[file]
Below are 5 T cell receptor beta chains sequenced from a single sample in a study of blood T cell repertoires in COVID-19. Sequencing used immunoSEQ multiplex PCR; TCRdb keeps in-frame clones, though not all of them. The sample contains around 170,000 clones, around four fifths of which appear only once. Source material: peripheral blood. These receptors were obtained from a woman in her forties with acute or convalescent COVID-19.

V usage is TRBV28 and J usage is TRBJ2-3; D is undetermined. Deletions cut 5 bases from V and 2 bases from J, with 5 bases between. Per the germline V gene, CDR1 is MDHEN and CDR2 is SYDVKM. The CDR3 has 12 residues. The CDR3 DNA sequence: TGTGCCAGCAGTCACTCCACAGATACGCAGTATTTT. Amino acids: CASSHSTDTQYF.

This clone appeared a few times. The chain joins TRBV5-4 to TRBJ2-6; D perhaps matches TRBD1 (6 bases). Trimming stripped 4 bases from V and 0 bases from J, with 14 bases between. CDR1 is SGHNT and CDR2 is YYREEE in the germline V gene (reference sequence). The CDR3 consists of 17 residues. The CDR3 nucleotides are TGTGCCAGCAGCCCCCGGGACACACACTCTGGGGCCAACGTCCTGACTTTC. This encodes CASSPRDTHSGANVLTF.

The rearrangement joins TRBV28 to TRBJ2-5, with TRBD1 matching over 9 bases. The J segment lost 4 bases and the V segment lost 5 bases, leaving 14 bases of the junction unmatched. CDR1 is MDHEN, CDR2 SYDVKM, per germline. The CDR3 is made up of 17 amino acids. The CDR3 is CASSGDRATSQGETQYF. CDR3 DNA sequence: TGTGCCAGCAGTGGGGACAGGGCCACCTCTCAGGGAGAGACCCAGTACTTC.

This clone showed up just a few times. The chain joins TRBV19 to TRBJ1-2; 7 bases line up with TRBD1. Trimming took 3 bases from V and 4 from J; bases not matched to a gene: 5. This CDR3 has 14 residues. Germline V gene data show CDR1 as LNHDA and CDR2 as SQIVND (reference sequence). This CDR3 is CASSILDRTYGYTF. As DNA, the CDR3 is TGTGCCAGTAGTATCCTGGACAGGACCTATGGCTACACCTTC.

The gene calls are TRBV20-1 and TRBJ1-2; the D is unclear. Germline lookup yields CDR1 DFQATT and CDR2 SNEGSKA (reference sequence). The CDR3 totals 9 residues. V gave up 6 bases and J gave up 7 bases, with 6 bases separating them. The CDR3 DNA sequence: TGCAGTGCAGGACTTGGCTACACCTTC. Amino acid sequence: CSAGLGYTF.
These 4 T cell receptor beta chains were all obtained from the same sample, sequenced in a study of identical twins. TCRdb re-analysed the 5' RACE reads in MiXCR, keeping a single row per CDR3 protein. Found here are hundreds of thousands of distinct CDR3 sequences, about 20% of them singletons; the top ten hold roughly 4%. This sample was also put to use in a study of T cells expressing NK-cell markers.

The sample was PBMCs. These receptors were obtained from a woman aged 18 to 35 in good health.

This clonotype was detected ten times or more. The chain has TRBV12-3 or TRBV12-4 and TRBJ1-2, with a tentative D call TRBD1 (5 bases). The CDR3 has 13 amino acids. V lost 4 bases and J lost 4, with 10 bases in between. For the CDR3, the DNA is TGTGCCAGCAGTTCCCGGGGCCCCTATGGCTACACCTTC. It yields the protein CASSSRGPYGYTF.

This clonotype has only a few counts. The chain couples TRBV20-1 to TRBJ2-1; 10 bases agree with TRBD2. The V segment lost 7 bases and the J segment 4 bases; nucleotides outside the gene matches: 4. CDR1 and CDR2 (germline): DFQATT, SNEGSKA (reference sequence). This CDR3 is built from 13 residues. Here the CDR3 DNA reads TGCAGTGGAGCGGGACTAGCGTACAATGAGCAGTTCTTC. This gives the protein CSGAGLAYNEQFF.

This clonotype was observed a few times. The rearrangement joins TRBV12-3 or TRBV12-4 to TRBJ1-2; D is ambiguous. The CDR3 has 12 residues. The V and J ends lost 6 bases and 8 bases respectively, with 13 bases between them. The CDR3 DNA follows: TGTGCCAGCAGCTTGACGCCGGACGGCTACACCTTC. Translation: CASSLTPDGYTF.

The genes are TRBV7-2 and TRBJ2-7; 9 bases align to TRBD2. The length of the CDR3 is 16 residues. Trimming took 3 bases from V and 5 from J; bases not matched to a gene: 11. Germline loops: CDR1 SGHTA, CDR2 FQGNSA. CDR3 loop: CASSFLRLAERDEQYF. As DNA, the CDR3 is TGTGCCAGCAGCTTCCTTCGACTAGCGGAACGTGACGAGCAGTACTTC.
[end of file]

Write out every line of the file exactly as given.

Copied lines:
Below are 5 T cell receptor beta chains sequenced from a single sample in a study of blood T cell repertoires in COVID-19. Sequencing used immunoSEQ multiplex PCR; TCRdb keeps in-frame clones, though not all of them. The sample contains around 170,000 clones, around four fifths of which appear only once. Source material: peripheral blood. These receptors were obtained from a woman in her forties with acute or convalescent COVID-19.

V usage is TRBV28 and J usage is TRBJ2-3; D is undetermined. Deletions cut 5 bases from V and 2 bases from J, with 5 bases between. Per the germline V gene, CDR1 is MDHEN and CDR2 is SYDVKM. The CDR3 has 12 residues. The CDR3 DNA sequence: TGTGCCAGCAGTCACTCCACAGATACGCAGTATTTT. Amino acids: CASSHSTDTQYF.

This clone appeared a few times. The chain joins TRBV5-4 to TRBJ2-6; D perhaps matches TRBD1 (6 bases). Trimming stripped 4 bases from V and 0 bases from J, with 14 bases between. CDR1 is SGHNT and CDR2 is YYREEE in the germline V gene (reference sequence). The CDR3 consists of 17 residues. The CDR3 nucleotides are TGTGCCAGCAGCCCCCGGGACACACACTCTGGGGCCAACGTCCTGACTTTC. This encodes CASSPRDTHSGANVLTF.

The rearrangement joins TRBV28 to TRBJ2-5, with TRBD1 matching over 9 bases. The J segment lost 4 bases and the V segment lost 5 bases, leaving 14 bases of the junction unmatched. CDR1 is MDHEN, CDR2 SYDVKM, per germline. The CDR3 is made up of 17 amino acids. The CDR3 is CASSGDRATSQGETQYF. CDR3 DNA sequence: TGTGCCAGCAGTGGGGACAGGGCCACCTCTCAGGGAGAGACCCAGTACTTC.

This clone showed up just a few times. The chain joins TRBV19 to TRBJ1-2; 7 bases line up with TRBD1. Trimming took 3 bases from V and 4 from J; bases not matched to a gene: 5. This CDR3 has 14 residues. Germline V gene data show CDR1 as LNHDA and CDR2 as SQIVND (reference sequence). This CDR3 is CASSILDRTYGYTF. As DNA, the CDR3 is TGTGCCAGTAGTATCCTGGACAGGACCTATGGCTACACCTTC.

The gene calls are TRBV20-1 and TRBJ1-2; the D is unclear. Germline lookup yields CDR1 DFQATT and CDR2 SNEGSKA (reference sequence). The CDR3 totals 9 residues. V gave up 6 bases and J gave up 7 bases, with 6 bases separating them. The CDR3 DNA sequence: TGCAGTGCAGGACTTGGCTACACCTTC. Amino acid sequence: CSAGLGYTF.
These 4 T cell receptor beta chains were all obtained from the same sample, sequenced in a study of identical twins. TCRdb re-analysed the 5' RACE reads in MiXCR, keeping a single row per CDR3 protein. Found here are hundreds of thousands of distinct CDR3 sequences, about 20% of them singletons; the top ten hold roughly 4%. This sample was also put to use in a study of T cells expressing NK-cell markers.

The sample was PBMCs. These receptors were obtained from a woman aged 18 to 35 in good health.

This clonotype was detected ten times or more. The chain has TRBV12-3 or TRBV12-4 and TRBJ1-2, with a tentative D call TRBD1 (5 bases). The CDR3 has 13 amino acids. V lost 4 bases and J lost 4, with 10 bases in between. For the CDR3, the DNA is TGTGCCAGCAGTTCCCGGGGCCCCTATGGCTACACCTTC. It yields the protein CASSSRGPYGYTF.

This clonotype has only a few counts. The chain couples TRBV20-1 to TRBJ2-1; 10 bases agree with TRBD2. The V segment lost 7 bases and the J segment 4 bases; nucleotides outside the gene matches: 4. CDR1 and CDR2 (germline): DFQATT, SNEGSKA (reference sequence). This CDR3 is built from 13 residues. Here the CDR3 DNA reads TGCAGTGGAGCGGGACTAGCGTACAATGAGCAGTTCTTC. This gives the protein CSGAGLAYNEQFF.

This clonotype was observed a few times. The rearrangement joins TRBV12-3 or TRBV12-4 to TRBJ1-2; D is ambiguous. The CDR3 has 12 residues. The V and J ends lost 6 bases and 8 bases respectively, with 13 bases between them. The CDR3 DNA follows: TGTGCCAGCAGCTTGACGCCGGACGGCTACACCTTC. Translation: CASSLTPDGYTF.

The genes are TRBV7-2 and TRBJ2-7; 9 bases align to TRBD2. The length of the CDR3 is 16 residues. Trimming took 3 bases from V and 5 from J; bases not matched to a gene: 11. Germline loops: CDR1 SGHTA, CDR2 FQGNSA. CDR3 loop: CASSFLRLAERDEQYF. As DNA, the CDR3 is TGTGCCAGCAGCTTCCTTCGACTAGCGGAACGTGACGAGCAGTACTTC.